A dumb way to make food shoppers smart

A new initiative to develop a food labeling system for the front of food packages was announced last week by the Grocery Manufacturers Association in conjunction with the Food Marketing Institute. This seems like a dumb way to make consumers smart. Let me explain.

We can all agree that shoppers should have access to as much nutritional information as possible when making food choices, both in the store and at home. And packaging is a logical place to start that process. But there are some serious questions about how they receive the information, from whom, and how easily they are able to make critical decisions about what this information means to them personally.

The British Food Standard Agency has a traffic light labeling system, shown above, backed up by a rudimentary website. The FDA site has some very basic but confusing information. And many North American food manufacturers and food retailers, like this informative Living Well page on the Stop & Shop site, have developed their own proprietary approaches to presenting nutritional information to consumers. Some helpful, some not so much.

I am going to keep my recommendations simple . . . because the issue is so complex. And honestly I am not a food scientist or food regulator, just a designer with 30 years experience in deciding how best to present information to shoppers on a package.

So here is my 4-Step plan
1. Put nutrition information on the front . . . hey it can’t hurt
2. Present that information in a clean, simple, and standardized way
3. Add a 3-D barcode linking the shopper to a web site
4. Build a vibrant and independent community of interest on that web site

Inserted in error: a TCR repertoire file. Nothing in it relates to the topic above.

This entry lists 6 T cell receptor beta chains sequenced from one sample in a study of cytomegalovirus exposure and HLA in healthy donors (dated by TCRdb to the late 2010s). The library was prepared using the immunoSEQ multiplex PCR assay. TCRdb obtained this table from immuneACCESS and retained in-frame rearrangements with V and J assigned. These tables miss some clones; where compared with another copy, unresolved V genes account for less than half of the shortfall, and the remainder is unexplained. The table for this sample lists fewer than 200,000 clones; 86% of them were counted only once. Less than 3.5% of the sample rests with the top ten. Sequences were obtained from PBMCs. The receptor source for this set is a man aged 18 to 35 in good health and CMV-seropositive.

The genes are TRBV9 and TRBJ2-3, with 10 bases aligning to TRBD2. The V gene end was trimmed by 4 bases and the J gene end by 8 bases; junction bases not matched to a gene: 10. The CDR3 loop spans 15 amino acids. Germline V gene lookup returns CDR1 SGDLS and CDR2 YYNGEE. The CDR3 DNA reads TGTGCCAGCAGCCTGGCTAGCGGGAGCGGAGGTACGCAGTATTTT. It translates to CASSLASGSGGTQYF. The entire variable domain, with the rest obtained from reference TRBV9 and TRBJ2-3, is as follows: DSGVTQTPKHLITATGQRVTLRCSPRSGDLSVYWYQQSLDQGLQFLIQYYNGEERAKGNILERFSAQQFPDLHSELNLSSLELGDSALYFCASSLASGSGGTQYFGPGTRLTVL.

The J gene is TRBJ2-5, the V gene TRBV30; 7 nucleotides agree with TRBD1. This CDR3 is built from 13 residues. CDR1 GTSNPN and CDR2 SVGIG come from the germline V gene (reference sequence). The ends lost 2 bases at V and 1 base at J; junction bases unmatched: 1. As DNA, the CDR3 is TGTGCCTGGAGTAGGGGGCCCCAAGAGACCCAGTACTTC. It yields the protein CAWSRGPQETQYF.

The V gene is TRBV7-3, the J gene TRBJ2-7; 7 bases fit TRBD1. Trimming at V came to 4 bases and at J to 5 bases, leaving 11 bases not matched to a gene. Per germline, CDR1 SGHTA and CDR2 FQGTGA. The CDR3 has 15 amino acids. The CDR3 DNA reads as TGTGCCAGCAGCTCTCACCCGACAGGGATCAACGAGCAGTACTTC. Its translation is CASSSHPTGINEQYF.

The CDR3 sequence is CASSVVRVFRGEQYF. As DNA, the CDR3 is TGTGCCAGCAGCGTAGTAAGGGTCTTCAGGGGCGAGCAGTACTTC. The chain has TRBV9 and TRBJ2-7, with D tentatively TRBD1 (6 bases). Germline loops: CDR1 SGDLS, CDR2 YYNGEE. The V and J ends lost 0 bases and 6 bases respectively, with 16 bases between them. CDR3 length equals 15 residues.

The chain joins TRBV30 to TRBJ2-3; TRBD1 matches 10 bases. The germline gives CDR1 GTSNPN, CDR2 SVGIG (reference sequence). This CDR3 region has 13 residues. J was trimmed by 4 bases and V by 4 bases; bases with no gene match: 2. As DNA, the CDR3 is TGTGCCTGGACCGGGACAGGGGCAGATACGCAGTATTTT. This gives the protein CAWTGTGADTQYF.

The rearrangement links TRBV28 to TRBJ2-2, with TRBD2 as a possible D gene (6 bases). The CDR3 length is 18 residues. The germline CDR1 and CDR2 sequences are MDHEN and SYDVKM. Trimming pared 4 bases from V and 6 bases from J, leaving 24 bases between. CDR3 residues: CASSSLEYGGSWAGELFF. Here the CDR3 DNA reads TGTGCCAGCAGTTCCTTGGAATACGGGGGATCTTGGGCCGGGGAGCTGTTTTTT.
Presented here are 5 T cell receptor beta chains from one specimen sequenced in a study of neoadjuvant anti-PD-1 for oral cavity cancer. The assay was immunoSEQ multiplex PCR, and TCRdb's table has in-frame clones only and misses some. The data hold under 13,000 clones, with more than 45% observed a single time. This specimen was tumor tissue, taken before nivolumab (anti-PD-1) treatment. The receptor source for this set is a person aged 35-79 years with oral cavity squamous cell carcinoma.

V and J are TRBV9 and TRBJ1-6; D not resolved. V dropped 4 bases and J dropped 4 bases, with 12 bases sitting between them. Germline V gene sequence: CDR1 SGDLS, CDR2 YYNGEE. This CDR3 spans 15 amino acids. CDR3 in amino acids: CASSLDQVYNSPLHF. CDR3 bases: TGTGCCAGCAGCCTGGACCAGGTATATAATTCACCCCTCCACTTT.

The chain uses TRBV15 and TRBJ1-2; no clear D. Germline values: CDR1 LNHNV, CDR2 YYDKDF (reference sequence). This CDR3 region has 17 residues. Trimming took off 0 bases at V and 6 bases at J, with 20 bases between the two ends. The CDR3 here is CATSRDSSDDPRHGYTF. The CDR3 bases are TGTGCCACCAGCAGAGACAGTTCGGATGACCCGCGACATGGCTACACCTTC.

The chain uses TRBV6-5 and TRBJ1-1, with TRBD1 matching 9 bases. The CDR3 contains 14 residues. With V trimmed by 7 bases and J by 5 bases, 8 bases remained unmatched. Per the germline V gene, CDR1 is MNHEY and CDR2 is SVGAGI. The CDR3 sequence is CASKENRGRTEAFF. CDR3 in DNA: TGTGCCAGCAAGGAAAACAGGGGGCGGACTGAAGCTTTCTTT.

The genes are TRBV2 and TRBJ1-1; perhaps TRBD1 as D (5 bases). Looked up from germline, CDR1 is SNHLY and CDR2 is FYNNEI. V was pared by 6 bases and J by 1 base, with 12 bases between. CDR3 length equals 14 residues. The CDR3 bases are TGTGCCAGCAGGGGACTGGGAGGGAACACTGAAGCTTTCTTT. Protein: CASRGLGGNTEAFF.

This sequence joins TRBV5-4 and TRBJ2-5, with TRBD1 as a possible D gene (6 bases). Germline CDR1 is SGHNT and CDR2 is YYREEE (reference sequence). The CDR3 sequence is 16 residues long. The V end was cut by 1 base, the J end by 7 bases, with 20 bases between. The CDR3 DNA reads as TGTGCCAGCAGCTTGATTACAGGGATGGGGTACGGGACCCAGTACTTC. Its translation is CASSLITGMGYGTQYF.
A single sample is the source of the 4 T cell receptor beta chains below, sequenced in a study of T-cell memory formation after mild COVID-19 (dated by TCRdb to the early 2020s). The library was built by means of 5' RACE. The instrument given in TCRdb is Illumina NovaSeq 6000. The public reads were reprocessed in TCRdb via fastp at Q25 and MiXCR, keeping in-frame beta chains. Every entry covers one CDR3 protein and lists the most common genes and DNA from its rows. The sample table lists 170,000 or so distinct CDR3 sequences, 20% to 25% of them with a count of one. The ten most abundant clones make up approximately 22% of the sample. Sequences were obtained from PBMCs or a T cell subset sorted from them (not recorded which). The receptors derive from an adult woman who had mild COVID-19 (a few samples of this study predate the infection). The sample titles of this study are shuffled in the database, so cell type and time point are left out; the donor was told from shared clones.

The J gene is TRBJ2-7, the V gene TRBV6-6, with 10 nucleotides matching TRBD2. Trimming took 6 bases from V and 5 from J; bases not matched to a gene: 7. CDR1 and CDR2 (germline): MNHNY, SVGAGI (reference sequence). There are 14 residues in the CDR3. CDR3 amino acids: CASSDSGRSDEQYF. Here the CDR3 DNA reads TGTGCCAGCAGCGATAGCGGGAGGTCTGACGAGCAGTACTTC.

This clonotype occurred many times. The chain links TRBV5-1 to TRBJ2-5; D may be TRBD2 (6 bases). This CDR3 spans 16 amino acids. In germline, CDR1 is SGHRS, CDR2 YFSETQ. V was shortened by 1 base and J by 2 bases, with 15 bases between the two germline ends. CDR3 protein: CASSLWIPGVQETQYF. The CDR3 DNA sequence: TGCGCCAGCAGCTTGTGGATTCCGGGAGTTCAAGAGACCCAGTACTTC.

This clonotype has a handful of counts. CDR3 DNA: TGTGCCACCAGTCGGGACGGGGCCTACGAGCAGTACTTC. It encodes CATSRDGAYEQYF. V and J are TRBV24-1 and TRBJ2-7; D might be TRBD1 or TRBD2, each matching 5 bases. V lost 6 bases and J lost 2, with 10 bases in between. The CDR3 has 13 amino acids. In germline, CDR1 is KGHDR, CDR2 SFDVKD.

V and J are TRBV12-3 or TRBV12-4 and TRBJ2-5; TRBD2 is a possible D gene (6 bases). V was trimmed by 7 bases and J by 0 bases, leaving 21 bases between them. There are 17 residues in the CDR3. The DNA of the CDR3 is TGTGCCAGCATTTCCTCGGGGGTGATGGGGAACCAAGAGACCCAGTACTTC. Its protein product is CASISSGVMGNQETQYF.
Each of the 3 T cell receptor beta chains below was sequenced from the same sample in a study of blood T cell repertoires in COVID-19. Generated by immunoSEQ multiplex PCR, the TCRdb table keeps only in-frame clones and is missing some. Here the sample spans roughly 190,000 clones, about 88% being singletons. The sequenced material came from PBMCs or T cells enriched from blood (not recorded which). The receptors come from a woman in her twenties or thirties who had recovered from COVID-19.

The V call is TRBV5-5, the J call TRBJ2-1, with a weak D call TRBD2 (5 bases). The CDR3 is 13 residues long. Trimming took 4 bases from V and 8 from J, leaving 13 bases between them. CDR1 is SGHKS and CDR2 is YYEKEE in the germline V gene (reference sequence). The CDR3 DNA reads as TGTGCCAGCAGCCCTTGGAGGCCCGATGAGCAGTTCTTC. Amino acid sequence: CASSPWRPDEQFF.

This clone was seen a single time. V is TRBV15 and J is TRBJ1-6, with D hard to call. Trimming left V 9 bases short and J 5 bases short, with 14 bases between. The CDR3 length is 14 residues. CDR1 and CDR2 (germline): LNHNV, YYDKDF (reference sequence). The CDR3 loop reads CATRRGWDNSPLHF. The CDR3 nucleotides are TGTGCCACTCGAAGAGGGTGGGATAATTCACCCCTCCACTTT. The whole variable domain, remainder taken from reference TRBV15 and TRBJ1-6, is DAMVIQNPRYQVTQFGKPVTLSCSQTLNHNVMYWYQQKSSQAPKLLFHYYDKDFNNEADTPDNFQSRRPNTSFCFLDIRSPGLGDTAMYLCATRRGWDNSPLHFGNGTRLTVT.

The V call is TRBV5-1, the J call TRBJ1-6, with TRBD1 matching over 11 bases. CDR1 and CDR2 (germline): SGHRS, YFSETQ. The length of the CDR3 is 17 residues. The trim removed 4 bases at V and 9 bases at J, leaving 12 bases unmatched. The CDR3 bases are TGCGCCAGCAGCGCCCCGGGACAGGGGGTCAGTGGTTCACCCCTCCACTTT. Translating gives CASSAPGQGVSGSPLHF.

Yikes, its not like this community thing is a new idea. Nike has been doing it for years with their Nike+. Interested in a geolocation community go to myGarmin, or adaptive rowing go to concept2.com. You get my point.

It is very clear that we are all becoming more connected. You know the drill, High School friends are popping up out of nowhere, business associates are linked via twitter, and family is only a text message away. So doesn’t simply printing information, statically, on the front of a box seem old school?

My point is a simple one. Most people don’t like making important lifestyle decisions in the middle of a busy aisle at Stop & Shop. Their toddler in the cart is fidgety, or they are exhausted after a long day, or they are a senior who has forgotten their reading glasses.

So the front panel of a package is a great place to start a consumer journey towards greater transparency and understanding of their food choices, but it should only be the first step in that journey, not the final solution.

If food manufacturers really wanted to contribute to understanding, they should help consumers build a community, not just print a limited amount of nutrition information on the front of a corn flakes box.

The image above is typical of the British traffic light labelling system
Here is a background piece on this issue in the NY Times


About Richard Shear

designer, husband, teacher, blogger, father, athlete, author, historian Richard has over 25 years of brand identity and package design experience, with a wide range of clients such as Ahold, Coca-Cola, Hasbro, IBM, Johnson & Johnson, Pernod Ricard and Procter & Gamble. He began his career working with the legendary advertising art director, and AIGA Medalist, George Lois and the British design manager Clive Chajet. In his next design management position at Lippincott & Margulies, he worked with Walter Margulies learning the complex skills of global corporate identity. He then became Creative Director and Partner at Peterson & Blyth, one of the premier brand identity and package design firms of the time. He is a founding faculty member of the Masters in Branding Program at New York’s School of Visual Arts. He publishes the blog The Package Unseen, and has been a guest lecturer at colleges including FIT, Trinity College and Tyler School of Art. He is a graduate of the Tyler School of Art at Temple University. Richard is a Board member of the AIGA MetroNorth Chapter, past President of AIGA‘s Brand Design Association, President of the Package Design Council and a member of its Board of Directors. He is a member of USA Cycling and US Rowing, a nationally ranked masters bicycle racer, and a member of The Saugatuck Rowing Club, the 2010 Masters Club National Champion.
This entry was posted in Design Criticism, Design Practice, Food, Package Regulations, Retail Technology and tagged , , , , , , , , . Bookmark the permalink.

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